ByEleanor Tremeer, writer at
MP staff. I talk about Star Wars a lot. Sometimes I'm paid for it. Twitter: @ExtraTremeerial | Email: [email protected]
Eleanor Tremeer

Disney has released dozens of animated movies over the years, and its safe to say that the media titan has a habit of creating instant classics. Recently, the studio has refocused its attentions on movies with a moral, with Frozen especially lauded as one of its most progressive films. Yet, there are several films that were once ahead of their time, now forgotten and never quite getting the recognition they deserve — and Lilo & Stitch is the best of all the underrated classics.

I first watched Lilo & Stitch on a plane to Australia when I was 11 years old. From when the first strains of "He Mele No Lilo" floated over a tropical sea, I was transfixed, captivated. This genre bending blend of sci-fi, family drama, and comedy was something I had never seen before. As the plot went on, I immediately identified with the chaotic and excitable Lilo, laughed out loud at Stitch's antics, and was thrilled by the concluding spaceship sequence. I watched the movie a total of 15 and a half times on the flights to Australia and back, and have watched it countless more times in the years since. To this day, I only have to hear "He Mele No Lilo" and I tear up.

Lilo & Stitch is incredibly affecting because its story is grounded in reality. Unlike other films, which are populated by fairy tale characters with imaginary problems, Lilo and Nani feel real. That, combined with a Hawaiian setting that allowed the filmmakers to make some very pithy comments about colonialism, is the secret to Lilo & Stitch's success — despite the aliens running around Kauai's sun-drenched shores, this is Disney's most complex and realistic movie.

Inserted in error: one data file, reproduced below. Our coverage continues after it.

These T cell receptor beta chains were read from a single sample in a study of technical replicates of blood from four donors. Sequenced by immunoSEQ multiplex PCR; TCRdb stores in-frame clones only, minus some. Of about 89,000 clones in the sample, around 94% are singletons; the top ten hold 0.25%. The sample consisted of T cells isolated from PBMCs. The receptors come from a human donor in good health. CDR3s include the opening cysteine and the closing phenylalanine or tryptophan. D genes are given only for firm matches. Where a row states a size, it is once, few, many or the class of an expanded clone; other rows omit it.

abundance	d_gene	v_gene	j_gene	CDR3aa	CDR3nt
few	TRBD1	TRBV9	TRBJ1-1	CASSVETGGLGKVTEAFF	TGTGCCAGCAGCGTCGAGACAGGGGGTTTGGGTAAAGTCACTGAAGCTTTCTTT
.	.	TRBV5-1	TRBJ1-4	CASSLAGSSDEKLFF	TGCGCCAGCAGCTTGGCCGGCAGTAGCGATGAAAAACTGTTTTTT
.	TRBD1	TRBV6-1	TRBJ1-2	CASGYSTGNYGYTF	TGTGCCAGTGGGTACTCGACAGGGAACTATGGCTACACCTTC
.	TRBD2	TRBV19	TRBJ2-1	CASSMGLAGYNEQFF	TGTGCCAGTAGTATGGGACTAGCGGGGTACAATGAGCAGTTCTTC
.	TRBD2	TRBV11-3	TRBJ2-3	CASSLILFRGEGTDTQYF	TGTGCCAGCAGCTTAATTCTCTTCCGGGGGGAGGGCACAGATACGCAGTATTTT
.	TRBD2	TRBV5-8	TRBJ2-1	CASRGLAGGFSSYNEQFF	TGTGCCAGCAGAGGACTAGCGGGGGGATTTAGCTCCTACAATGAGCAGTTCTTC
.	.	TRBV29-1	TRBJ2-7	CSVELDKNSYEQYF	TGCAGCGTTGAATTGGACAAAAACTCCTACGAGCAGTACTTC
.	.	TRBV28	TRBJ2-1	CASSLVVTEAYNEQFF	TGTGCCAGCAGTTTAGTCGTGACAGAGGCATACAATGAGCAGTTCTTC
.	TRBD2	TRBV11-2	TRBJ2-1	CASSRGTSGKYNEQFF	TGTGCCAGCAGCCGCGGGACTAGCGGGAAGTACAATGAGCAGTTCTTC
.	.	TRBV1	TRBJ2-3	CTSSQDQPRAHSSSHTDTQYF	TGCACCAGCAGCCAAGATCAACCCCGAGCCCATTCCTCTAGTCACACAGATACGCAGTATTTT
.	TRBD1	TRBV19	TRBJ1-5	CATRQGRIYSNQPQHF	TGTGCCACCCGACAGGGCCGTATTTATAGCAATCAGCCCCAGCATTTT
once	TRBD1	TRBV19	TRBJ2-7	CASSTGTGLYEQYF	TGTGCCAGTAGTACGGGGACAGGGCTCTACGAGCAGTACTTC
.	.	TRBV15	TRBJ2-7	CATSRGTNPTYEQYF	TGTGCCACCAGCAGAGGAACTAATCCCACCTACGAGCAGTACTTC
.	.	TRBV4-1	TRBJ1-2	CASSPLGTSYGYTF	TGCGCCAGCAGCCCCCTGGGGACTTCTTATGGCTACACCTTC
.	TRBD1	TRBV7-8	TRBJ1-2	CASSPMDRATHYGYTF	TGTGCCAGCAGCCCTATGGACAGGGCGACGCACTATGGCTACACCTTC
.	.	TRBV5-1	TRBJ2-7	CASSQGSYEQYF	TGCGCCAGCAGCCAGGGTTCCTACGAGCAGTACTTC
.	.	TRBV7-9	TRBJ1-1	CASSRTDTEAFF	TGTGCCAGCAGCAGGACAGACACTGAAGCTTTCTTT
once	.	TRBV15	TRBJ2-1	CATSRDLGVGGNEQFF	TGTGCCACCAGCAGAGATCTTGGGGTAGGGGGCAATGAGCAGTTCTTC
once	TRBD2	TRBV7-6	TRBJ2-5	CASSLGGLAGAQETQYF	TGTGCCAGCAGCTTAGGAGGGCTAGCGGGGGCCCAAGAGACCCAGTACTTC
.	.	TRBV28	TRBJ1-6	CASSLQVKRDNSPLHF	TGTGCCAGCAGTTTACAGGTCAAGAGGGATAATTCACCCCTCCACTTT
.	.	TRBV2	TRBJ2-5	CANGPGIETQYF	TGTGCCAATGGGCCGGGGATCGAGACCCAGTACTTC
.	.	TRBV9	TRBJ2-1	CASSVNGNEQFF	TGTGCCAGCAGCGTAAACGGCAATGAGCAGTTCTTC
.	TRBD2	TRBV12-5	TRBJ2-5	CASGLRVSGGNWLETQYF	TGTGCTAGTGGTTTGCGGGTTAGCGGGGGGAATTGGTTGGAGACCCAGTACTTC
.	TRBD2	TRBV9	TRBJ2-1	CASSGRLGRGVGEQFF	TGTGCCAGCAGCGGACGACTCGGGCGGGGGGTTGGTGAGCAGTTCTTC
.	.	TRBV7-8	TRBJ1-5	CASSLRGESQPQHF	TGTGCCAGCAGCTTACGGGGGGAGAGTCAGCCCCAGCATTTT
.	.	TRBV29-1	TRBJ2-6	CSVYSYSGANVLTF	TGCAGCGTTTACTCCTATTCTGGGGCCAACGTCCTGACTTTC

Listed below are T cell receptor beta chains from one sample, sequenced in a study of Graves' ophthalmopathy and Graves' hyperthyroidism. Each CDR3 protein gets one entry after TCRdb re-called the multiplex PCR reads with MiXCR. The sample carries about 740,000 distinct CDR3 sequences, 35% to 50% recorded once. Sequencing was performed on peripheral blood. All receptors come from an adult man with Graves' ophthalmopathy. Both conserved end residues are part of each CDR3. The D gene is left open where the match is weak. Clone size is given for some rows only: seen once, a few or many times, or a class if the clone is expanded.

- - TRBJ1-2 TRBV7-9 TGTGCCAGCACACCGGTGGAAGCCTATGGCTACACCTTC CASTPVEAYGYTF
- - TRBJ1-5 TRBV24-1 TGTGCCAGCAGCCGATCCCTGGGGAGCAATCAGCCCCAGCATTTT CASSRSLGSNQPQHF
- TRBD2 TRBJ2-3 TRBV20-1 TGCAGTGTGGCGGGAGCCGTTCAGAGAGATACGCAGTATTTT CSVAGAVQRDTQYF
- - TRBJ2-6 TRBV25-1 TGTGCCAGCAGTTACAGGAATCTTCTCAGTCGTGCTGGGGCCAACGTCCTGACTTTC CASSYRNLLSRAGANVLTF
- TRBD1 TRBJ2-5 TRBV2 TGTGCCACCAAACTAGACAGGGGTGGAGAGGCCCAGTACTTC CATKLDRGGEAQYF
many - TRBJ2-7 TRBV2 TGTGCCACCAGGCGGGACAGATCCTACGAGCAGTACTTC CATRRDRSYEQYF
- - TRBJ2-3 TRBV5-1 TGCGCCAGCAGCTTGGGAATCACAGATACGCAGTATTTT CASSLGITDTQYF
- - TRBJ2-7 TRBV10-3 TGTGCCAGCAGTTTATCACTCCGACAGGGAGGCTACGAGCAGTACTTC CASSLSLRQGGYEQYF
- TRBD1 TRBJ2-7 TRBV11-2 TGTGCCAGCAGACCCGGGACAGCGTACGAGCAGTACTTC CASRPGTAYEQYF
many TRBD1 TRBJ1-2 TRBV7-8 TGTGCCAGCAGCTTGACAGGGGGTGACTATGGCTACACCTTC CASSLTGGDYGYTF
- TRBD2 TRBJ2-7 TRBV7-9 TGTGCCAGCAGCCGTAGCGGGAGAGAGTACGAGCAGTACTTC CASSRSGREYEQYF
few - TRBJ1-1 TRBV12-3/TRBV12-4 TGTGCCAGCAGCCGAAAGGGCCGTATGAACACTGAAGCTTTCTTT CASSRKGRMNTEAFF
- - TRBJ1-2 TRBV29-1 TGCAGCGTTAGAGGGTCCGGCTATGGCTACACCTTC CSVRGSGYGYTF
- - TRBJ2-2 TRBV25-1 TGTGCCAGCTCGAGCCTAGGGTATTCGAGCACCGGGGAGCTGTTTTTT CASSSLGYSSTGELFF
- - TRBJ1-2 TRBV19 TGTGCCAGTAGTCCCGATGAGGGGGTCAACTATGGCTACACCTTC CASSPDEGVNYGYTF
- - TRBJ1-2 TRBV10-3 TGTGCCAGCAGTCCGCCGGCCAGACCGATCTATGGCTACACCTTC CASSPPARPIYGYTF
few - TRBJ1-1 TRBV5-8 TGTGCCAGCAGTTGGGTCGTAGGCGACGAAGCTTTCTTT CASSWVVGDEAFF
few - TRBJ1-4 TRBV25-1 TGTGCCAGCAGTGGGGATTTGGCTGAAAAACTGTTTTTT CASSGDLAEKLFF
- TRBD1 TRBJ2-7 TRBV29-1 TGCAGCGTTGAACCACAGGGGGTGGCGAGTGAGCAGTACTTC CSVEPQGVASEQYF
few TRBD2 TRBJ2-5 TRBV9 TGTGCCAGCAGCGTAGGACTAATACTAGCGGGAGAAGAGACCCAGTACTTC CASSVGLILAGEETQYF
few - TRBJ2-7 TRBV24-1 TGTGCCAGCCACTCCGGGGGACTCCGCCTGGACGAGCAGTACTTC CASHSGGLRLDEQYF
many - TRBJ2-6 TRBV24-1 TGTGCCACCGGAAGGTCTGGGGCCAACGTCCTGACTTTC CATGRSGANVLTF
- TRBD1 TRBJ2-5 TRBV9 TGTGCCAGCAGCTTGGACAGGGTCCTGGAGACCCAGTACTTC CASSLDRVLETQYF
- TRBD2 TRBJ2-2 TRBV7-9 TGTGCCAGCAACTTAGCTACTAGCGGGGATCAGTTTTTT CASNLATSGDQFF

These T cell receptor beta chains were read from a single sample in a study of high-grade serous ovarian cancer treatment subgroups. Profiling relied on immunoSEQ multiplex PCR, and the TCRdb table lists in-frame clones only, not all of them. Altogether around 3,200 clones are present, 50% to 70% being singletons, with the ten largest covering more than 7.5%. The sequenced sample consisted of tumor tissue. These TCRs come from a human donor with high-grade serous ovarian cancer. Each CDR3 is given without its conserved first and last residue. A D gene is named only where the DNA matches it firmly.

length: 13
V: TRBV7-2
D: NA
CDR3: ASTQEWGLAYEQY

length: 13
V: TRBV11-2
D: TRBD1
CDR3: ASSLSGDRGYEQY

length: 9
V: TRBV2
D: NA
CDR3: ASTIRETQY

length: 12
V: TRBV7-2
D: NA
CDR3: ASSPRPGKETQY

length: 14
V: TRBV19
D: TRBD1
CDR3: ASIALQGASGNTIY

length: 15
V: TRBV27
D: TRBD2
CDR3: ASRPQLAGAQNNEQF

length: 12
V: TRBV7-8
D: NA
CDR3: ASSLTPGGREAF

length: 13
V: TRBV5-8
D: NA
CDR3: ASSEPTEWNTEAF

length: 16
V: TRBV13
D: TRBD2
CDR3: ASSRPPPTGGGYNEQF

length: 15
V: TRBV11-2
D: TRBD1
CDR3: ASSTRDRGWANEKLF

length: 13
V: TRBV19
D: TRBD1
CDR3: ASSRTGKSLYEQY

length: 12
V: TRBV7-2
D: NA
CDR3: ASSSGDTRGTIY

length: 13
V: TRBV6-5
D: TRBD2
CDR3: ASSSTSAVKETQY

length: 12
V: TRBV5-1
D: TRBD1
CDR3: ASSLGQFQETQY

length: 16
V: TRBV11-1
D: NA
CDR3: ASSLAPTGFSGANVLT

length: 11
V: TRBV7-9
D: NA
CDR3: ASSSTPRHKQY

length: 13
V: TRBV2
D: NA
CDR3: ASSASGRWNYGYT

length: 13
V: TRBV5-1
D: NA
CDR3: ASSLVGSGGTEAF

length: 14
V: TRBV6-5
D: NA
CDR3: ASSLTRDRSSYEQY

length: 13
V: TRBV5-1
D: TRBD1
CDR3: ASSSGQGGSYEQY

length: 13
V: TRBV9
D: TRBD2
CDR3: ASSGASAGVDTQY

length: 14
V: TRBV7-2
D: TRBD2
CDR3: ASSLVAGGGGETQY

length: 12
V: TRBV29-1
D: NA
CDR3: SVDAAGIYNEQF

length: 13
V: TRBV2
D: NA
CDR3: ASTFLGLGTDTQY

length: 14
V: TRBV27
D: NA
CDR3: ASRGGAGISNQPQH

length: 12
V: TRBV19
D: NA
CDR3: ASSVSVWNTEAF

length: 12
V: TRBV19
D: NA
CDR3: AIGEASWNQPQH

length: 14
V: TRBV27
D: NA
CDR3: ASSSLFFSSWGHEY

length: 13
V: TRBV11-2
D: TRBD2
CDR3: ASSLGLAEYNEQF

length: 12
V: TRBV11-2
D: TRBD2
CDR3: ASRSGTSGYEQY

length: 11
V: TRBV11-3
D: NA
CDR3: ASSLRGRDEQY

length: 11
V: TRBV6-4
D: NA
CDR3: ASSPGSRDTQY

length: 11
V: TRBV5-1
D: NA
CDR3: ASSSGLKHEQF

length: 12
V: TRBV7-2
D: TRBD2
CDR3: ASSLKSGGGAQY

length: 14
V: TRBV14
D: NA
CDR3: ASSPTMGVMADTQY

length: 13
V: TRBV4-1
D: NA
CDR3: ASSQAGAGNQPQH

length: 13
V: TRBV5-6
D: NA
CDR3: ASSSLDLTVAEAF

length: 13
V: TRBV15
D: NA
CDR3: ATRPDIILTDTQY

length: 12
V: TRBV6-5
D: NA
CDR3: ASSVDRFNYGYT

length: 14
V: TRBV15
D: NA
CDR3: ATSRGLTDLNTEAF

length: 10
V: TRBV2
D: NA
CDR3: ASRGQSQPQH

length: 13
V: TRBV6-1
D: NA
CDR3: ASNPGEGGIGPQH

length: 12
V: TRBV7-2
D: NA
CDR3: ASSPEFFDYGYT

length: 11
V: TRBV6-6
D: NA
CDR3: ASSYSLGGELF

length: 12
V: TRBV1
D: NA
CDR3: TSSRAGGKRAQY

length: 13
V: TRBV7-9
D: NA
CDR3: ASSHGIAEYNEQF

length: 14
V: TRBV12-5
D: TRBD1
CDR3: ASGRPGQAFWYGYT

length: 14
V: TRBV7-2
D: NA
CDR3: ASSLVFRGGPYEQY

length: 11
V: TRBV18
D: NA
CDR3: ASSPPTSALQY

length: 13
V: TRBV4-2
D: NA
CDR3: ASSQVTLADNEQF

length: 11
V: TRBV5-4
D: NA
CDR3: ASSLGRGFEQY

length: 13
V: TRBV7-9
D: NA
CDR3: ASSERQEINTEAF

Lilo & Stitch Was Progressive Before It Was Cool

Lilo & Stitch is not a story of heroes and villains. Each antagonist has their reasons, each protagonist is supremely flawed. (Except David, who is a long-suffering sweetheart.) As the eponymous little girl lead of a Disney film, you'd expect Lilo to be the butter-wouldn't-melt type. Yet soon after meeting Lilo, we discover that she is clinging to a strange delusion about a fish's power, and when her faith is questioned she lashes out violently.

She has no friends, her doll is a monstrosity she made herself, and she practices voodoo to punish the children who taunt her. Lilo is a troubled girl, orphaned at a vulnerable age, and is now threatened with removal from her only surviving family member, Nani (who, by the way, is a fantastically complicated character in her own right). Lilo's struggle is one that children across the world face, and it's one that seems far too heavy for a Disney flick — and yet this is dealt with sensitively, and the movie provides enough comic relief to prevent us getting bogged down by the gravity of the situation.